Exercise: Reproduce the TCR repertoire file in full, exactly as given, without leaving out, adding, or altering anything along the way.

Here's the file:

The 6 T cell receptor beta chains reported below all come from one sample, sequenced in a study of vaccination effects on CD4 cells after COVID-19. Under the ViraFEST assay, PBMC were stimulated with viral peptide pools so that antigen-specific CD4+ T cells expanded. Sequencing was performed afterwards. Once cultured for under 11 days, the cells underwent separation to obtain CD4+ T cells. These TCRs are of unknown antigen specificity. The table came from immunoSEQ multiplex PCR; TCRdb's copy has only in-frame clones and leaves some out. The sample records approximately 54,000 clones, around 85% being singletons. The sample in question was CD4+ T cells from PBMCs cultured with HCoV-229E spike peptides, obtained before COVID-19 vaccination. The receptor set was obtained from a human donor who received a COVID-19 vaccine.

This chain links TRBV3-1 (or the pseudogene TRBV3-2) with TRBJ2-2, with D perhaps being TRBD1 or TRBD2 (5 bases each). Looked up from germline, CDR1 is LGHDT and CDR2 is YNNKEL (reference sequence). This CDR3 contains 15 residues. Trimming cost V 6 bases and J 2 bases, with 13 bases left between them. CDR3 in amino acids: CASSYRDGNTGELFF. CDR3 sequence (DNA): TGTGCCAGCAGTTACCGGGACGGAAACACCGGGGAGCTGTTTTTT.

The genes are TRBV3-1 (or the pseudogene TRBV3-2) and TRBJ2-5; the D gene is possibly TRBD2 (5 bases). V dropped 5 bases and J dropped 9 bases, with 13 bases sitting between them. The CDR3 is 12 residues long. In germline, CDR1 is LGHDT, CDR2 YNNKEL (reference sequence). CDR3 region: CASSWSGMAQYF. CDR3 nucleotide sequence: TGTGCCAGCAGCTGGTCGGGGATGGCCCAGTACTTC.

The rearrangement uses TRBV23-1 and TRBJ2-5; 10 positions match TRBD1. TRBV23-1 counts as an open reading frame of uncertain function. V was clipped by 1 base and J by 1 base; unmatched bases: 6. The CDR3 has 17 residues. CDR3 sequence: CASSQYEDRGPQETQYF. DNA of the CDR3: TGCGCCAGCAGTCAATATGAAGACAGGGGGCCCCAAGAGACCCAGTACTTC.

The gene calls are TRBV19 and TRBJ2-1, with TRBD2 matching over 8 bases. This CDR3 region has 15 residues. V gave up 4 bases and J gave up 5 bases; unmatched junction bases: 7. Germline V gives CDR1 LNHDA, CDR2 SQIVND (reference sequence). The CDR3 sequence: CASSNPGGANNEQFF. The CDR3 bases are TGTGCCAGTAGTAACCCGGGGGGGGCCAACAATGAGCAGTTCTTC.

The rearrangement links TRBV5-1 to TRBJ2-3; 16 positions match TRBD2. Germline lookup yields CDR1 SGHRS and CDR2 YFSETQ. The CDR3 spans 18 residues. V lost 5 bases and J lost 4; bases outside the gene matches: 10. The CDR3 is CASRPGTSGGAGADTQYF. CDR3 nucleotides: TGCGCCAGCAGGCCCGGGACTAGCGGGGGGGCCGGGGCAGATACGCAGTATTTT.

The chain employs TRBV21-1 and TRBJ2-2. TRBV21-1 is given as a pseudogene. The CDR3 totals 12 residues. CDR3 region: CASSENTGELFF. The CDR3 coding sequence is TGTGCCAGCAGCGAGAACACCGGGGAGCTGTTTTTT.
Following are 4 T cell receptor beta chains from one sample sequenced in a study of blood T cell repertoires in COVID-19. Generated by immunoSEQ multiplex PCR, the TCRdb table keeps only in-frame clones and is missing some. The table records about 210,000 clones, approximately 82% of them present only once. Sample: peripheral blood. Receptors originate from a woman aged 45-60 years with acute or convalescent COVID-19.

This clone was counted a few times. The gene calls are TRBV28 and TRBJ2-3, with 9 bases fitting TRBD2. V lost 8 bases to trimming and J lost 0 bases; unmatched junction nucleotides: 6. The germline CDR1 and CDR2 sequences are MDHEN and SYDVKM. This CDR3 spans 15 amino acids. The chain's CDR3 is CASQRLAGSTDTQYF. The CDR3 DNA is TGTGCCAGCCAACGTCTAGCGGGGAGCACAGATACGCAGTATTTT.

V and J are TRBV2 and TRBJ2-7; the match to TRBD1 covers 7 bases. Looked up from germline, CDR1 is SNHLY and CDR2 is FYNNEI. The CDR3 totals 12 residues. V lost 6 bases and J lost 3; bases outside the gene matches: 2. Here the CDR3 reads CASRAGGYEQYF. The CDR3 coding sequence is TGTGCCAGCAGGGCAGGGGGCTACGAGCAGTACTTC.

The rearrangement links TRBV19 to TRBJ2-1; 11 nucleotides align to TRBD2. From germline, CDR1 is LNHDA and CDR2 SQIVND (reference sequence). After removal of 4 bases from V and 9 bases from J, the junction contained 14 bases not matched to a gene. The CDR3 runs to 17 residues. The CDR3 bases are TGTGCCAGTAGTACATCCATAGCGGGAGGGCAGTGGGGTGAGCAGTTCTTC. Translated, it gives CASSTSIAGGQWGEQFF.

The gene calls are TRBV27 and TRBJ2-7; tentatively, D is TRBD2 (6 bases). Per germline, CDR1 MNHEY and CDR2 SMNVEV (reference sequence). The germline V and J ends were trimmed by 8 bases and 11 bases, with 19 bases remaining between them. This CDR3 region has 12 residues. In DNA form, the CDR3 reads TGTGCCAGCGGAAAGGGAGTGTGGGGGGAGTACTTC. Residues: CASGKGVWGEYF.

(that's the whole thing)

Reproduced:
The 6 T cell receptor beta chains reported below all come from one sample, sequenced in a study of vaccination effects on CD4 cells after COVID-19. Under the ViraFEST assay, PBMC were stimulated with viral peptide pools so that antigen-specific CD4+ T cells expanded. Sequencing was performed afterwards. Once cultured for under 11 days, the cells underwent separation to obtain CD4+ T cells. These TCRs are of unknown antigen specificity. The table came from immunoSEQ multiplex PCR; TCRdb's copy has only in-frame clones and leaves some out. The sample records approximately 54,000 clones, around 85% being singletons. The sample in question was CD4+ T cells from PBMCs cultured with HCoV-229E spike peptides, obtained before COVID-19 vaccination. The receptor set was obtained from a human donor who received a COVID-19 vaccine.

This chain links TRBV3-1 (or the pseudogene TRBV3-2) with TRBJ2-2, with D perhaps being TRBD1 or TRBD2 (5 bases each). Looked up from germline, CDR1 is LGHDT and CDR2 is YNNKEL (reference sequence). This CDR3 contains 15 residues. Trimming cost V 6 bases and J 2 bases, with 13 bases left between them. CDR3 in amino acids: CASSYRDGNTGELFF. CDR3 sequence (DNA): TGTGCCAGCAGTTACCGGGACGGAAACACCGGGGAGCTGTTTTTT.

The genes are TRBV3-1 (or the pseudogene TRBV3-2) and TRBJ2-5; the D gene is possibly TRBD2 (5 bases). V dropped 5 bases and J dropped 9 bases, with 13 bases sitting between them. The CDR3 is 12 residues long. In germline, CDR1 is LGHDT, CDR2 YNNKEL (reference sequence). CDR3 region: CASSWSGMAQYF. CDR3 nucleotide sequence: TGTGCCAGCAGCTGGTCGGGGATGGCCCAGTACTTC.

The rearrangement uses TRBV23-1 and TRBJ2-5; 10 positions match TRBD1. TRBV23-1 counts as an open reading frame of uncertain function. V was clipped by 1 base and J by 1 base; unmatched bases: 6. The CDR3 has 17 residues. CDR3 sequence: CASSQYEDRGPQETQYF. DNA of the CDR3: TGCGCCAGCAGTCAATATGAAGACAGGGGGCCCCAAGAGACCCAGTACTTC.

The gene calls are TRBV19 and TRBJ2-1, with TRBD2 matching over 8 bases. This CDR3 region has 15 residues. V gave up 4 bases and J gave up 5 bases; unmatched junction bases: 7. Germline V gives CDR1 LNHDA, CDR2 SQIVND (reference sequence). The CDR3 sequence: CASSNPGGANNEQFF. The CDR3 bases are TGTGCCAGTAGTAACCCGGGGGGGGCCAACAATGAGCAGTTCTTC.

The rearrangement links TRBV5-1 to TRBJ2-3; 16 positions match TRBD2. Germline lookup yields CDR1 SGHRS and CDR2 YFSETQ. The CDR3 spans 18 residues. V lost 5 bases and J lost 4; bases outside the gene matches: 10. The CDR3 is CASRPGTSGGAGADTQYF. CDR3 nucleotides: TGCGCCAGCAGGCCCGGGACTAGCGGGGGGGCCGGGGCAGATACGCAGTATTTT.

The chain employs TRBV21-1 and TRBJ2-2. TRBV21-1 is given as a pseudogene. The CDR3 totals 12 residues. CDR3 region: CASSENTGELFF. The CDR3 coding sequence is TGTGCCAGCAGCGAGAACACCGGGGAGCTGTTTTTT.
Following are 4 T cell receptor beta chains from one sample sequenced in a study of blood T cell repertoires in COVID-19. Generated by immunoSEQ multiplex PCR, the TCRdb table keeps only in-frame clones and is missing some. The table records about 210,000 clones, approximately 82% of them present only once. Sample: peripheral blood. Receptors originate from a woman aged 45-60 years with acute or convalescent COVID-19.

This clone was counted a few times. The gene calls are TRBV28 and TRBJ2-3, with 9 bases fitting TRBD2. V lost 8 bases to trimming and J lost 0 bases; unmatched junction nucleotides: 6. The germline CDR1 and CDR2 sequences are MDHEN and SYDVKM. This CDR3 spans 15 amino acids. The chain's CDR3 is CASQRLAGSTDTQYF. The CDR3 DNA is TGTGCCAGCCAACGTCTAGCGGGGAGCACAGATACGCAGTATTTT.

V and J are TRBV2 and TRBJ2-7; the match to TRBD1 covers 7 bases. Looked up from germline, CDR1 is SNHLY and CDR2 is FYNNEI. The CDR3 totals 12 residues. V lost 6 bases and J lost 3; bases outside the gene matches: 2. Here the CDR3 reads CASRAGGYEQYF. The CDR3 coding sequence is TGTGCCAGCAGGGCAGGGGGCTACGAGCAGTACTTC.

The rearrangement links TRBV19 to TRBJ2-1; 11 nucleotides align to TRBD2. From germline, CDR1 is LNHDA and CDR2 SQIVND (reference sequence). After removal of 4 bases from V and 9 bases from J, the junction contained 14 bases not matched to a gene. The CDR3 runs to 17 residues. The CDR3 bases are TGTGCCAGTAGTACATCCATAGCGGGAGGGCAGTGGGGTGAGCAGTTCTTC. Translated, it gives CASSTSIAGGQWGEQFF.

The gene calls are TRBV27 and TRBJ2-7; tentatively, D is TRBD2 (6 bases). Per germline, CDR1 MNHEY and CDR2 SMNVEV (reference sequence). The germline V and J ends were trimmed by 8 bases and 11 bases, with 19 bases remaining between them. This CDR3 region has 12 residues. In DNA form, the CDR3 reads TGTGCCAGCGGAAAGGGAGTGTGGGGGGAGTACTTC. Residues: CASGKGVWGEYF.